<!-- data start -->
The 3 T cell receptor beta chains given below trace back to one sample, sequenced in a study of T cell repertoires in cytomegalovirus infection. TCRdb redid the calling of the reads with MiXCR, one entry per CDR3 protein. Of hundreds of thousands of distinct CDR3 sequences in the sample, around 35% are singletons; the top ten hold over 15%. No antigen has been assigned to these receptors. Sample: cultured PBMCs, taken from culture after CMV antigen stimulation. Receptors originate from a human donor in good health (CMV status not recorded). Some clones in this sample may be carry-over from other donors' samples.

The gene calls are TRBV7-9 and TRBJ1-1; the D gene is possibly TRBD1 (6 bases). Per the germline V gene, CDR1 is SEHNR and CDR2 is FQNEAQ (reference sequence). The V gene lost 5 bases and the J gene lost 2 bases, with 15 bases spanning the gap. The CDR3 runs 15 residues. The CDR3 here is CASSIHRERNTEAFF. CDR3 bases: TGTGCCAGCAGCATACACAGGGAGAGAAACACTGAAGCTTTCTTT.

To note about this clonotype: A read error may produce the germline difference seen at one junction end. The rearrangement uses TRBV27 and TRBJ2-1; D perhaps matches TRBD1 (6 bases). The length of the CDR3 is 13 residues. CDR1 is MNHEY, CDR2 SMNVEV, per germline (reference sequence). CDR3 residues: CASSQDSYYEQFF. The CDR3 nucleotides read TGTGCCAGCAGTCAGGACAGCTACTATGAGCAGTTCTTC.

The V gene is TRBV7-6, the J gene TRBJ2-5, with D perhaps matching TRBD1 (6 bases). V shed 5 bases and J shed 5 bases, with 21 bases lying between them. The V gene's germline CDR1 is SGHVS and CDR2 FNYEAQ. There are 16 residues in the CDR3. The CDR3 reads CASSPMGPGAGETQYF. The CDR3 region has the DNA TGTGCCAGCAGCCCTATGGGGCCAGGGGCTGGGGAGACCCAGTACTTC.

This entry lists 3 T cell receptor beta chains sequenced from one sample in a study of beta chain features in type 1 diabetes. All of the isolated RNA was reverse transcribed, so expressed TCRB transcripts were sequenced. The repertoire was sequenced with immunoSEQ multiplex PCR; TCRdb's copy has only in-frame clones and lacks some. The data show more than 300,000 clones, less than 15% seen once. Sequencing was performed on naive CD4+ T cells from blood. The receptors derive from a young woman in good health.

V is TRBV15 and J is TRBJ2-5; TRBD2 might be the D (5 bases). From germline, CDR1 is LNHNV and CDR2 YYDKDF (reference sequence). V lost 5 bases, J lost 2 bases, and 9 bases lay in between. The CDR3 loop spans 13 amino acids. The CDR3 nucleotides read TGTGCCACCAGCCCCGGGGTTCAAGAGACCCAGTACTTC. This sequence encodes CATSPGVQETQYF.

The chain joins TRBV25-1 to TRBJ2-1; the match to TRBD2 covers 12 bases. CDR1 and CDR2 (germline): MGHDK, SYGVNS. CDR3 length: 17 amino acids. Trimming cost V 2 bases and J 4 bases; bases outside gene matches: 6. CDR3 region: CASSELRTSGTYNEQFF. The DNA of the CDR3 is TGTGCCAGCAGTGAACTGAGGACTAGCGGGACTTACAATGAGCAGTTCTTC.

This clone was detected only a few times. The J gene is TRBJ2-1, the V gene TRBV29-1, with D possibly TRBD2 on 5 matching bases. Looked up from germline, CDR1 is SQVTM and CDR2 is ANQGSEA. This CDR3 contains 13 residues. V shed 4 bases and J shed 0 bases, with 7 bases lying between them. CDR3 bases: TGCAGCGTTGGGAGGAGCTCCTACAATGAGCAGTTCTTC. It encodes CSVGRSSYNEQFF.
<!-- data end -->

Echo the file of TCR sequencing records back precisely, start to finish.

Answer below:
The 3 T cell receptor beta chains given below trace back to one sample, sequenced in a study of T cell repertoires in cytomegalovirus infection. TCRdb redid the calling of the reads with MiXCR, one entry per CDR3 protein. Of hundreds of thousands of distinct CDR3 sequences in the sample, around 35% are singletons; the top ten hold over 15%. No antigen has been assigned to these receptors. Sample: cultured PBMCs, taken from culture after CMV antigen stimulation. Receptors originate from a human donor in good health (CMV status not recorded). Some clones in this sample may be carry-over from other donors' samples.

The gene calls are TRBV7-9 and TRBJ1-1; the D gene is possibly TRBD1 (6 bases). Per the germline V gene, CDR1 is SEHNR and CDR2 is FQNEAQ (reference sequence). The V gene lost 5 bases and the J gene lost 2 bases, with 15 bases spanning the gap. The CDR3 runs 15 residues. The CDR3 here is CASSIHRERNTEAFF. CDR3 bases: TGTGCCAGCAGCATACACAGGGAGAGAAACACTGAAGCTTTCTTT.

To note about this clonotype: A read error may produce the germline difference seen at one junction end. The rearrangement uses TRBV27 and TRBJ2-1; D perhaps matches TRBD1 (6 bases). The length of the CDR3 is 13 residues. CDR1 is MNHEY, CDR2 SMNVEV, per germline (reference sequence). CDR3 residues: CASSQDSYYEQFF. The CDR3 nucleotides read TGTGCCAGCAGTCAGGACAGCTACTATGAGCAGTTCTTC.

The V gene is TRBV7-6, the J gene TRBJ2-5, with D perhaps matching TRBD1 (6 bases). V shed 5 bases and J shed 5 bases, with 21 bases lying between them. The V gene's germline CDR1 is SGHVS and CDR2 FNYEAQ. There are 16 residues in the CDR3. The CDR3 reads CASSPMGPGAGETQYF. The CDR3 region has the DNA TGTGCCAGCAGCCCTATGGGGCCAGGGGCTGGGGAGACCCAGTACTTC.

This entry lists 3 T cell receptor beta chains sequenced from one sample in a study of beta chain features in type 1 diabetes. All of the isolated RNA was reverse transcribed, so expressed TCRB transcripts were sequenced. The repertoire was sequenced with immunoSEQ multiplex PCR; TCRdb's copy has only in-frame clones and lacks some. The data show more than 300,000 clones, less than 15% seen once. Sequencing was performed on naive CD4+ T cells from blood. The receptors derive from a young woman in good health.

V is TRBV15 and J is TRBJ2-5; TRBD2 might be the D (5 bases). From germline, CDR1 is LNHNV and CDR2 YYDKDF (reference sequence). V lost 5 bases, J lost 2 bases, and 9 bases lay in between. The CDR3 loop spans 13 amino acids. The CDR3 nucleotides read TGTGCCACCAGCCCCGGGGTTCAAGAGACCCAGTACTTC. This sequence encodes CATSPGVQETQYF.

The chain joins TRBV25-1 to TRBJ2-1; the match to TRBD2 covers 12 bases. CDR1 and CDR2 (germline): MGHDK, SYGVNS. CDR3 length: 17 amino acids. Trimming cost V 2 bases and J 4 bases; bases outside gene matches: 6. CDR3 region: CASSELRTSGTYNEQFF. The DNA of the CDR3 is TGTGCCAGCAGTGAACTGAGGACTAGCGGGACTTACAATGAGCAGTTCTTC.

This clone was detected only a few times. The J gene is TRBJ2-1, the V gene TRBV29-1, with D possibly TRBD2 on 5 matching bases. Looked up from germline, CDR1 is SQVTM and CDR2 is ANQGSEA. This CDR3 contains 13 residues. V shed 4 bases and J shed 0 bases, with 7 bases lying between them. CDR3 bases: TGCAGCGTTGGGAGGAGCTCCTACAATGAGCAGTTCTTC. It encodes CSVGRSSYNEQFF.